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Relyt Tue Aug 13, 2019 1:25 pm

The rear breastplate tin will need modifications to clear the full flow oil filter setup. Expect cutting, hammering, and using pliers.

And for the record, there’s no such thing as high performance cooling tin, to get more cooling you would have to get more cool air. The best cooling tin is a complete set of original.

What everyone seemed to skip over is:
What are you doing with this car? Daily driver? Weekend fun? Road trips? Car shows?
What do you want to do to the car? Learn how to do a full rebuild? Just tinker on little things here and there? Customize it? Or just drive it?

The answer to those questions will really determine how urgent things are and how much work is worth putting into it.

imsjry Tue Aug 13, 2019 1:30 pm

Relyt wrote: What everyone seemed to skip over is:
What are you doing with this car? Daily driver? Weekend fun? Road trips? Car shows?
What do you want to do to the car? Learn how to do a full rebuild? Just tinker on little things here and there? Customize it? Or just drive it?

The answer to those questions will really determine how urgent things are and how much work is worth putting into it.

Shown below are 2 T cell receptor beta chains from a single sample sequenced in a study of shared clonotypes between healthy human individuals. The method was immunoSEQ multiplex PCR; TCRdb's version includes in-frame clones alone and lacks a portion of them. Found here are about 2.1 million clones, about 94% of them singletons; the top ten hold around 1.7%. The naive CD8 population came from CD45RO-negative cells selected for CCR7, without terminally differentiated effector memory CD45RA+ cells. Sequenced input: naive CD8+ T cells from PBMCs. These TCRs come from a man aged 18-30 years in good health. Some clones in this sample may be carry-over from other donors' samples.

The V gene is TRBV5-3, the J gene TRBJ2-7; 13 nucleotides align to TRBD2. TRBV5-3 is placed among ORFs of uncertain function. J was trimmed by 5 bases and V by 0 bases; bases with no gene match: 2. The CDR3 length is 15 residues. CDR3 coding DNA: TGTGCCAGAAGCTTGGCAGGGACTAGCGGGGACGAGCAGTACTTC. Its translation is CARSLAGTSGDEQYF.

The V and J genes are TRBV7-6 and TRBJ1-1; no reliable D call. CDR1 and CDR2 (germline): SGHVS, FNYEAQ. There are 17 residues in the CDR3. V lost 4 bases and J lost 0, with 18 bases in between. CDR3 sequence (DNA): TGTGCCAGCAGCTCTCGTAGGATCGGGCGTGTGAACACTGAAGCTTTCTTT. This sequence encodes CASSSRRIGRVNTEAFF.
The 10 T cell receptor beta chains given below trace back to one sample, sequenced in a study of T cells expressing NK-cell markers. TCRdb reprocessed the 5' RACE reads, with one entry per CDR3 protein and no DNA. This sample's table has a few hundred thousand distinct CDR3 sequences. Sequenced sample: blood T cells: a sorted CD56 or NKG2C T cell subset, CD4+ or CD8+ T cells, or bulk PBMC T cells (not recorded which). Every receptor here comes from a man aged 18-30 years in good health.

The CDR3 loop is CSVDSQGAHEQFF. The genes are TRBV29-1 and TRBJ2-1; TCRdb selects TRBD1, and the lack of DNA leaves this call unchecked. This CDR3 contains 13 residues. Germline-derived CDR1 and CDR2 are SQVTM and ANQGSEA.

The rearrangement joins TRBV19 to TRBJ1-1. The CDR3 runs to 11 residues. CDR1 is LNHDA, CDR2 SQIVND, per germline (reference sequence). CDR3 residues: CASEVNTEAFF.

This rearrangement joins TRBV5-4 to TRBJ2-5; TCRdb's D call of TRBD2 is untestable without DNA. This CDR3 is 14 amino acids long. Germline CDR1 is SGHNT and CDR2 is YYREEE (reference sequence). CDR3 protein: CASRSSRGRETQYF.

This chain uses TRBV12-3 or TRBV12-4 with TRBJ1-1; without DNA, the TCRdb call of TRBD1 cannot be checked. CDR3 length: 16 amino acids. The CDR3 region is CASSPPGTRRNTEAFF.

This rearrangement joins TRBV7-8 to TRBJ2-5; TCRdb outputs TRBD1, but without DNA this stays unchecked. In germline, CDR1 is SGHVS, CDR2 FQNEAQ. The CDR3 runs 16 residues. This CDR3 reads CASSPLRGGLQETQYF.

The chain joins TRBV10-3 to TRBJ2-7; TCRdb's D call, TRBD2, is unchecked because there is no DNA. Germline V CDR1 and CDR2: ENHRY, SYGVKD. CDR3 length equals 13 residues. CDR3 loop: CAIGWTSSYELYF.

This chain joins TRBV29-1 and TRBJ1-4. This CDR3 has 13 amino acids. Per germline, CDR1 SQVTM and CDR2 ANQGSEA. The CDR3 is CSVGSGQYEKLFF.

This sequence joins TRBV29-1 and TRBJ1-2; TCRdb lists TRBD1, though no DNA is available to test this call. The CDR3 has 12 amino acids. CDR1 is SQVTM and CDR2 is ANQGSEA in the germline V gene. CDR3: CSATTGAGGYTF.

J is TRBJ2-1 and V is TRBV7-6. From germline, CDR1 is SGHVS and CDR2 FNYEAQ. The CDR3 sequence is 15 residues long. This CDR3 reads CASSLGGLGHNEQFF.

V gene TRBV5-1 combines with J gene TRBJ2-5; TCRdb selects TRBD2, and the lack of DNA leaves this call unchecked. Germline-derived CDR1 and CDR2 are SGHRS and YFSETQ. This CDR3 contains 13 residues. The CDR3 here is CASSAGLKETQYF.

Honestly, I bought it for nostalgia and local, weekend driving in the summer months only. This will be stored in the winter. I specifically looked for one in great shape with a newish engine so i was not in this exact situation, because i knew I'd be in over my head.

That said, thank goodness for this site! You guys are awesome so far!

Relyt Tue Aug 13, 2019 1:38 pm

Personally, if it’s just a fun weekend car, I wouldn’t worry about it too much. The lack of proper cooling will shorten the life but you’ll be putting such low miles on it.

So take a breath and work on one thing at a time at your own pace. Or if you don’t really want to be working on the car just save a bit of money each month to go towards a new turn key engine. Roy of Mofoco.com commented in your thread here and he’s a good reputable engine builder.